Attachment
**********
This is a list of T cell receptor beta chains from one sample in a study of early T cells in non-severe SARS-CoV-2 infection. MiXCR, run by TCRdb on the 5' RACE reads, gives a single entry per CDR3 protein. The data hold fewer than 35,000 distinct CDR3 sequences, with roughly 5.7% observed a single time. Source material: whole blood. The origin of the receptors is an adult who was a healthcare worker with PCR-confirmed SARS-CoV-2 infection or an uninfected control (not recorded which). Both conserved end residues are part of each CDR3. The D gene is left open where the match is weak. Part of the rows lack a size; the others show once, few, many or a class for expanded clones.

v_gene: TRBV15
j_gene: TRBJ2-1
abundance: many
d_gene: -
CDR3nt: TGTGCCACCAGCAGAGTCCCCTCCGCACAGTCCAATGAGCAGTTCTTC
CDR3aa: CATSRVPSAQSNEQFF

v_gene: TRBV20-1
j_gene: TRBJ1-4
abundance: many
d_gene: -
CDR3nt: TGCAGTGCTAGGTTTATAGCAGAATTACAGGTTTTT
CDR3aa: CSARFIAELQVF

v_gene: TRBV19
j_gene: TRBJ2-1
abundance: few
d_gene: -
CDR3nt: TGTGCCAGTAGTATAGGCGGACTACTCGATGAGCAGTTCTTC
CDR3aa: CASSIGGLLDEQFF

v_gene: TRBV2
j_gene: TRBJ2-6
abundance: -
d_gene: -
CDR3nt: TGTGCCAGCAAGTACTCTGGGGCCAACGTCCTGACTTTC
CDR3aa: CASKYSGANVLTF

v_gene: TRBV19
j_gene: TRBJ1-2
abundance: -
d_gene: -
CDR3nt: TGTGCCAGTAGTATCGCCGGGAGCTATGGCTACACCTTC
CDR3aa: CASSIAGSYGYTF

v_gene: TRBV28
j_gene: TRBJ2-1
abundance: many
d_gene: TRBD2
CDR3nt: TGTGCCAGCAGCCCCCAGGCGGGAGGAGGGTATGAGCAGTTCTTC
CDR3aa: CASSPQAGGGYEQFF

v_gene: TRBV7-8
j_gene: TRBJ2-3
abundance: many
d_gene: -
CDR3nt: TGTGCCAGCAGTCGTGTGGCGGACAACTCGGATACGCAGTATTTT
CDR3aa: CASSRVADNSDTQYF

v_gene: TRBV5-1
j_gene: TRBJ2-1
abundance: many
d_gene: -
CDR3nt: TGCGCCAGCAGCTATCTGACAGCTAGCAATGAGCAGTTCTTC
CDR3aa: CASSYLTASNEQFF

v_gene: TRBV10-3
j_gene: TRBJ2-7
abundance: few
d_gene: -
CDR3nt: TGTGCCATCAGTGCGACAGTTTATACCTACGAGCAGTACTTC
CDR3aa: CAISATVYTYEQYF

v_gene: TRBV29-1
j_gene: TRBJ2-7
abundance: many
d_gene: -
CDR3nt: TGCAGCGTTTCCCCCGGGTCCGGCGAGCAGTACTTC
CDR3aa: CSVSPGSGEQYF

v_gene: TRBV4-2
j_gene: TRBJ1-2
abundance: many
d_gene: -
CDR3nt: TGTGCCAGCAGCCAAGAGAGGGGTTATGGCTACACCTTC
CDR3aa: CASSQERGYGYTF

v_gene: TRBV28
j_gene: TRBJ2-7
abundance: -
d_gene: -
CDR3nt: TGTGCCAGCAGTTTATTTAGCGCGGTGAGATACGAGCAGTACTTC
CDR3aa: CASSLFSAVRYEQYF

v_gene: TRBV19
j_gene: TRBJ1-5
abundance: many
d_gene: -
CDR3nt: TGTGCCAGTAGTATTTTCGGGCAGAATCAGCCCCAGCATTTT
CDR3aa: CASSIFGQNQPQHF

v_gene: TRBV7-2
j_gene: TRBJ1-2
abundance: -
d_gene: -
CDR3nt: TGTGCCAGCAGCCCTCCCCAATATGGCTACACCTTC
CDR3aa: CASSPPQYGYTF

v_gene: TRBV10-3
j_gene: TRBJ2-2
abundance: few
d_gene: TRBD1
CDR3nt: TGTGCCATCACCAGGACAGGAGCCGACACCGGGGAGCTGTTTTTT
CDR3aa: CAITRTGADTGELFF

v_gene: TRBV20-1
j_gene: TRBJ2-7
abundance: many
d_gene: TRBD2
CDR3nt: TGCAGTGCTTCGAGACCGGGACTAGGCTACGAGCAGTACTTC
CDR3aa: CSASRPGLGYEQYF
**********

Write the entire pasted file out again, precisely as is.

This is a list of T cell receptor beta chains from one sample in a study of early T cells in non-severe SARS-CoV-2 infection. MiXCR, run by TCRdb on the 5' RACE reads, gives a single entry per CDR3 protein. The data hold fewer than 35,000 distinct CDR3 sequences, with roughly 5.7% observed a single time. Source material: whole blood. The origin of the receptors is an adult who was a healthcare worker with PCR-confirmed SARS-CoV-2 infection or an uninfected control (not recorded which). Both conserved end residues are part of each CDR3. The D gene is left open where the match is weak. Part of the rows lack a size; the others show once, few, many or a class for expanded clones.

v_gene: TRBV15
j_gene: TRBJ2-1
abundance: many
d_gene: -
CDR3nt: TGTGCCACCAGCAGAGTCCCCTCCGCACAGTCCAATGAGCAGTTCTTC
CDR3aa: CATSRVPSAQSNEQFF

v_gene: TRBV20-1
j_gene: TRBJ1-4
abundance: many
d_gene: -
CDR3nt: TGCAGTGCTAGGTTTATAGCAGAATTACAGGTTTTT
CDR3aa: CSARFIAELQVF

v_gene: TRBV19
j_gene: TRBJ2-1
abundance: few
d_gene: -
CDR3nt: TGTGCCAGTAGTATAGGCGGACTACTCGATGAGCAGTTCTTC
CDR3aa: CASSIGGLLDEQFF

v_gene: TRBV2
j_gene: TRBJ2-6
abundance: -
d_gene: -
CDR3nt: TGTGCCAGCAAGTACTCTGGGGCCAACGTCCTGACTTTC
CDR3aa: CASKYSGANVLTF

v_gene: TRBV19
j_gene: TRBJ1-2
abundance: -
d_gene: -
CDR3nt: TGTGCCAGTAGTATCGCCGGGAGCTATGGCTACACCTTC
CDR3aa: CASSIAGSYGYTF

v_gene: TRBV28
j_gene: TRBJ2-1
abundance: many
d_gene: TRBD2
CDR3nt: TGTGCCAGCAGCCCCCAGGCGGGAGGAGGGTATGAGCAGTTCTTC
CDR3aa: CASSPQAGGGYEQFF

v_gene: TRBV7-8
j_gene: TRBJ2-3
abundance: many
d_gene: -
CDR3nt: TGTGCCAGCAGTCGTGTGGCGGACAACTCGGATACGCAGTATTTT
CDR3aa: CASSRVADNSDTQYF

v_gene: TRBV5-1
j_gene: TRBJ2-1
abundance: many
d_gene: -
CDR3nt: TGCGCCAGCAGCTATCTGACAGCTAGCAATGAGCAGTTCTTC
CDR3aa: CASSYLTASNEQFF

v_gene: TRBV10-3
j_gene: TRBJ2-7
abundance: few
d_gene: -
CDR3nt: TGTGCCATCAGTGCGACAGTTTATACCTACGAGCAGTACTTC
CDR3aa: CAISATVYTYEQYF

v_gene: TRBV29-1
j_gene: TRBJ2-7
abundance: many
d_gene: -
CDR3nt: TGCAGCGTTTCCCCCGGGTCCGGCGAGCAGTACTTC
CDR3aa: CSVSPGSGEQYF

v_gene: TRBV4-2
j_gene: TRBJ1-2
abundance: many
d_gene: -
CDR3nt: TGTGCCAGCAGCCAAGAGAGGGGTTATGGCTACACCTTC
CDR3aa: CASSQERGYGYTF

v_gene: TRBV28
j_gene: TRBJ2-7
abundance: -
d_gene: -
CDR3nt: TGTGCCAGCAGTTTATTTAGCGCGGTGAGATACGAGCAGTACTTC
CDR3aa: CASSLFSAVRYEQYF

v_gene: TRBV19
j_gene: TRBJ1-5
abundance: many
d_gene: -
CDR3nt: TGTGCCAGTAGTATTTTCGGGCAGAATCAGCCCCAGCATTTT
CDR3aa: CASSIFGQNQPQHF

v_gene: TRBV7-2
j_gene: TRBJ1-2
abundance: -
d_gene: -
CDR3nt: TGTGCCAGCAGCCCTCCCCAATATGGCTACACCTTC
CDR3aa: CASSPPQYGYTF

v_gene: TRBV10-3
j_gene: TRBJ2-2
abundance: few
d_gene: TRBD1
CDR3nt: TGTGCCATCACCAGGACAGGAGCCGACACCGGGGAGCTGTTTTTT
CDR3aa: CAITRTGADTGELFF

v_gene: TRBV20-1
j_gene: TRBJ2-7
abundance: many
d_gene: TRBD2
CDR3nt: TGCAGTGCTTCGAGACCGGGACTAGGCTACGAGCAGTACTTC
CDR3aa: CSASRPGLGYEQYF